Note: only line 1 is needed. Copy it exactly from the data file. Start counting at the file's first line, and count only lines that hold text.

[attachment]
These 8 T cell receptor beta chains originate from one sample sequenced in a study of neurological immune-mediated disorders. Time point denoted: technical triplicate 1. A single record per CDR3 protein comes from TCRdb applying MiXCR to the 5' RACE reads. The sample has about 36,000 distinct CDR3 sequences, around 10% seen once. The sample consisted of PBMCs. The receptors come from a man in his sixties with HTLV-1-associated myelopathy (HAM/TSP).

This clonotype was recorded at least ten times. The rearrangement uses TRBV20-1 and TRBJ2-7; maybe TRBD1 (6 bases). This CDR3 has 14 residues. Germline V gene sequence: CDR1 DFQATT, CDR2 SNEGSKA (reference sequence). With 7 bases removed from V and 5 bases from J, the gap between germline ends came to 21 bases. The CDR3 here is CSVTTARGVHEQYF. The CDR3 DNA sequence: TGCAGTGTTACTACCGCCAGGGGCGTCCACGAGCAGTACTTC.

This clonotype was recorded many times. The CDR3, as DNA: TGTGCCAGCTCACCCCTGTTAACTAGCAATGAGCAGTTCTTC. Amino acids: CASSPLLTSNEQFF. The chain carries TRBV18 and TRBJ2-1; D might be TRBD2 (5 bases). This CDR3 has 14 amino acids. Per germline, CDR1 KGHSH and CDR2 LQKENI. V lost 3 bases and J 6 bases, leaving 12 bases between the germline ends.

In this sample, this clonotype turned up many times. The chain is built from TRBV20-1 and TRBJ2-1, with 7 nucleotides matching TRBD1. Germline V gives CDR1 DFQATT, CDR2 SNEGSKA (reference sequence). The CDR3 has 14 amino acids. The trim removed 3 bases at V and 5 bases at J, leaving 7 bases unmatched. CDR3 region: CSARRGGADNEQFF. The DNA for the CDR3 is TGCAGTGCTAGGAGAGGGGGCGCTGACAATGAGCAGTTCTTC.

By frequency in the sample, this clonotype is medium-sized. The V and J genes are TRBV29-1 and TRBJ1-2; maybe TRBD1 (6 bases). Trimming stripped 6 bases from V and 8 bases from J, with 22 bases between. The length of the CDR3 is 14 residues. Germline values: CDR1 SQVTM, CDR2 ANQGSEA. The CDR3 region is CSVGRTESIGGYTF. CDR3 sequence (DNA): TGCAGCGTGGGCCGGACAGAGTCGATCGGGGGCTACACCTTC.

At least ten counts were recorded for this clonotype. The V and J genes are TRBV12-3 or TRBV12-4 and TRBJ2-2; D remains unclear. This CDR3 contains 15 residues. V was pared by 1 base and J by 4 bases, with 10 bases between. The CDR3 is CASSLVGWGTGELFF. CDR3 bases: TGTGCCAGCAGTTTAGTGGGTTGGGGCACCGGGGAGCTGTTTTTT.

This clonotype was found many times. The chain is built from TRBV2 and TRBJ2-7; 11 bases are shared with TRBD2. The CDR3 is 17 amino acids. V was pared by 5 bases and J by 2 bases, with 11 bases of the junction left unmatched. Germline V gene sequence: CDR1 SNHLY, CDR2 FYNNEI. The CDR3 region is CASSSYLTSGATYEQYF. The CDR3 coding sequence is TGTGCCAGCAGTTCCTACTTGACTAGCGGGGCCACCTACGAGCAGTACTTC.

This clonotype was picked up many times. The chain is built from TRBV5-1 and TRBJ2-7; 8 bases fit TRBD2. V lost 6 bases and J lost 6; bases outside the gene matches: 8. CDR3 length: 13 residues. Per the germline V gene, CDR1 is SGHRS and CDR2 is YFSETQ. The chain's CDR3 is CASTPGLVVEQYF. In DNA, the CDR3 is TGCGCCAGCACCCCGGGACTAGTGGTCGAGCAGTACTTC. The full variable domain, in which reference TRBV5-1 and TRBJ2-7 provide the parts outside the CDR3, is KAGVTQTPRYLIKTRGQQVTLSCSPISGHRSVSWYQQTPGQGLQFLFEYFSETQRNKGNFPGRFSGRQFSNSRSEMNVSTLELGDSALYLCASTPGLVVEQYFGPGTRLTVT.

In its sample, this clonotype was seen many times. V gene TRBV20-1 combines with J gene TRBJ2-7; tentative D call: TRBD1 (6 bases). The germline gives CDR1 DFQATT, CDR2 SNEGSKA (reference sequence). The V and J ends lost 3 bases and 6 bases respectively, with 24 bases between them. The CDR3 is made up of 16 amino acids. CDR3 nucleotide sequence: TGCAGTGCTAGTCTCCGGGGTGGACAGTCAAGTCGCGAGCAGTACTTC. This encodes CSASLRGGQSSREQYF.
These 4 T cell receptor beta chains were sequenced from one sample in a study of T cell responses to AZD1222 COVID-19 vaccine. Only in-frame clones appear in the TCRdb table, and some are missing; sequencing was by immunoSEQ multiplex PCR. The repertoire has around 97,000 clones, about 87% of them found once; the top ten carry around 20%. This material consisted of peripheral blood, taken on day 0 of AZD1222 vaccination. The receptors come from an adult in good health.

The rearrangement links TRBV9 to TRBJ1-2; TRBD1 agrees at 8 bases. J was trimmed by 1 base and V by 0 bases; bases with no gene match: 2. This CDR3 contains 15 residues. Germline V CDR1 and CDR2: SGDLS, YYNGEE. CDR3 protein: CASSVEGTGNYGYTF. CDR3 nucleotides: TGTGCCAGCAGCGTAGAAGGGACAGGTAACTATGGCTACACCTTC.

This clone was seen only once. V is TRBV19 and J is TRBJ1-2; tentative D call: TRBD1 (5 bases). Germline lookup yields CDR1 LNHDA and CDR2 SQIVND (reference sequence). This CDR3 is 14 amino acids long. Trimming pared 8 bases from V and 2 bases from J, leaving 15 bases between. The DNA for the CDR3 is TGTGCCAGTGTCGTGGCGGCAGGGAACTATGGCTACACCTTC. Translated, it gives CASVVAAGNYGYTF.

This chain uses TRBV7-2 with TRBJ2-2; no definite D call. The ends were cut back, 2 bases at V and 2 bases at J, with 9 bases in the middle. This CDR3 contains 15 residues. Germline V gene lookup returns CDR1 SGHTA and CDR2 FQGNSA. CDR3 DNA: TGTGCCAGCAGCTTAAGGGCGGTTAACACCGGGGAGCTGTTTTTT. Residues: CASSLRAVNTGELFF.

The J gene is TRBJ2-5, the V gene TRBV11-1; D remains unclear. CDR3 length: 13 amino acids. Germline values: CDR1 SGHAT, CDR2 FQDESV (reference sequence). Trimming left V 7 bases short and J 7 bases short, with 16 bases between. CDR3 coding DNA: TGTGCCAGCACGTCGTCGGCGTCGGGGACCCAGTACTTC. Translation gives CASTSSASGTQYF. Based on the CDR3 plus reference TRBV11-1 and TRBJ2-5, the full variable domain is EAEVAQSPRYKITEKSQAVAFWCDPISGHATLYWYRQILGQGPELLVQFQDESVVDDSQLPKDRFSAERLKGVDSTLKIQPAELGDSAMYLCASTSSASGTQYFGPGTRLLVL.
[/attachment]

These 8 T cell receptor beta chains originate from one sample sequenced in a study of neurological immune-mediated disorders. Time point denoted: technical triplicate 1. A single record per CDR3 protein comes from TCRdb applying MiXCR to the 5' RACE reads. The sample has about 36,000 distinct CDR3 sequences, around 10% seen once. The sample consisted of PBMCs. The receptors come from a man in his sixties with HTLV-1-associated myelopathy (HAM/TSP).